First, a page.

• My wife/husband thinks I spend too much time on my startup? Divorce them or close your business.
  • How do you get new clients? The best new clients are old clients. Always offer new services. Think every day of new services to offer old clients.
  • Should I do social media marketing? No.
  • How much equity should you give a partner? Divide things up into these categories: manage the company; raise the money; had the idea; brings in the revenues; built the product (or performs the services). Divide up in equal portions.

See what I mean? Good advice, and bad advice. Which is which? That’s up to you. 

The “funny” doesn’t show fully in those 10 examples, so look at these:

  • My customer called me at 5 p.m. on a Friday and said, “We have to talk.” And now I can’t talk to him until Monday. What does it mean? It means you’re fired.
  • Why didn’t the VC or customer call back after we met yesterday and it was great? They hate you.
  • Should I have sex with an employee? Stop asking that.

Take my advice. Read his advice. 

Tim Berry , Founder, Palo Alto Software
August 27th, 2013

Paul Graham Predicting New Opportunities in Angel Investment

In his essay published last month, Startup Investing Trends, Paul Graham (that’s this Paul Graham, Y Combinator co-founder) says “one of the biggest unexploited opportunities in startup investing right now is angel-sized investments made quickly.” Here’s the full quote: 

I think one of the biggest unexploited opportunities in startup investing right now is angel-sized investments made quickly. Few investors understand the cost that raising money from them imposes on startups. When the company consists only of the founders, everything grinds to a halt during fundraising, which can easily take 6 weeks. The current high cost of fundraising means there is room for low-cost investors to undercut the rest. And in this context, low-cost means deciding quickly. If there were a reputable investor who invested $100k on good terms and promised to decide yes or no within 24 hours, they’d get access to almost all the best deals, because every good startup would approach them first.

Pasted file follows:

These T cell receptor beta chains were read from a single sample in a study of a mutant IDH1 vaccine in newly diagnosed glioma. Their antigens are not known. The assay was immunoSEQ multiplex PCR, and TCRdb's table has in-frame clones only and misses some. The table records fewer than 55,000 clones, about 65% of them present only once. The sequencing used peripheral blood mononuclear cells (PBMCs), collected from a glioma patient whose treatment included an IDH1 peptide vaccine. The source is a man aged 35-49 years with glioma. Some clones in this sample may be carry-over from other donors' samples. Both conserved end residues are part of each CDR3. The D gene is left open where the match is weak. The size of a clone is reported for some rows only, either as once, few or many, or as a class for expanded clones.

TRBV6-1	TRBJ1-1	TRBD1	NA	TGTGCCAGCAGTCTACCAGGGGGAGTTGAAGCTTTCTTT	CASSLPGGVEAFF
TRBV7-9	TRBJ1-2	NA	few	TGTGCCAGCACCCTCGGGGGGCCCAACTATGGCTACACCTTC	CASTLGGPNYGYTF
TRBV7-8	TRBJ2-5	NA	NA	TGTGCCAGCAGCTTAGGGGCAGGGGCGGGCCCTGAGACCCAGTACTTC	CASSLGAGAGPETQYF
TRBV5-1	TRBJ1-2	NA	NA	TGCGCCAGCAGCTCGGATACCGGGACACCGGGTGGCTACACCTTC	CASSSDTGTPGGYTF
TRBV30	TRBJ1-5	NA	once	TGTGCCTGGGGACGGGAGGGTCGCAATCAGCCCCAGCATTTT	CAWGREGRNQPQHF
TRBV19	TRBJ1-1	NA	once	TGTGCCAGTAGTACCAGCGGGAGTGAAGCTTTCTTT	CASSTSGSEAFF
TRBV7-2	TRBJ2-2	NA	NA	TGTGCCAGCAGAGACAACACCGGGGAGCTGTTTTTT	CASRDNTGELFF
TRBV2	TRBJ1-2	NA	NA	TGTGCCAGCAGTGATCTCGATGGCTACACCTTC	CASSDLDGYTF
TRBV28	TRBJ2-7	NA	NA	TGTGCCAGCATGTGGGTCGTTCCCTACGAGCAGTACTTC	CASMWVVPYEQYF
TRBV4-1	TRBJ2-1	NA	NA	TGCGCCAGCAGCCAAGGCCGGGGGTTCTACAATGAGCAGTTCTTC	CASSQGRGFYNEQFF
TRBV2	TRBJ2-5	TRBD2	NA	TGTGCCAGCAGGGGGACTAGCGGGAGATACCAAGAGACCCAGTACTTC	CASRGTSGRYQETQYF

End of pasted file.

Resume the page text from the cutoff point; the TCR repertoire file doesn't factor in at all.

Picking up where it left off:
That’s an interesting thought, but I wonder: Can anybody do any kind of due diligence in 24 hours? And wouldn’t the access to “almost all the best deals” be drowned in the noise of all the worst, bad, and not-so-bad deals too? 

Graham does address this. He adds: 

It would be up to them to pick, because every bad startup would approach them first too, but at least they’d see everything.

At the very least, it’s an interesting thought. 

Graham goes on to predict a change in the patterns of success in startups, which will result in more opportunities for early stage investment, and more opportunity for new investors. 

Mostly because of the increasing number of early failures, the startup business of the future won’t simply be the same shape, scaled up. What used to be an obelisk will become a pyramid. It will be a little wider at the top, but a lot wider at the bottom.

What does that mean for investors? One thing it means is that there will be more opportunities for investors at the earliest stage, because that’s where the volume of our imaginary solid is growing fastest. Imagine the obelisk of investors that corresponds to the obelisk of startups. As it widens out into a pyramid to match the startup pyramid, all the contents are adhering to the top, leaving a vacuum at the bottom.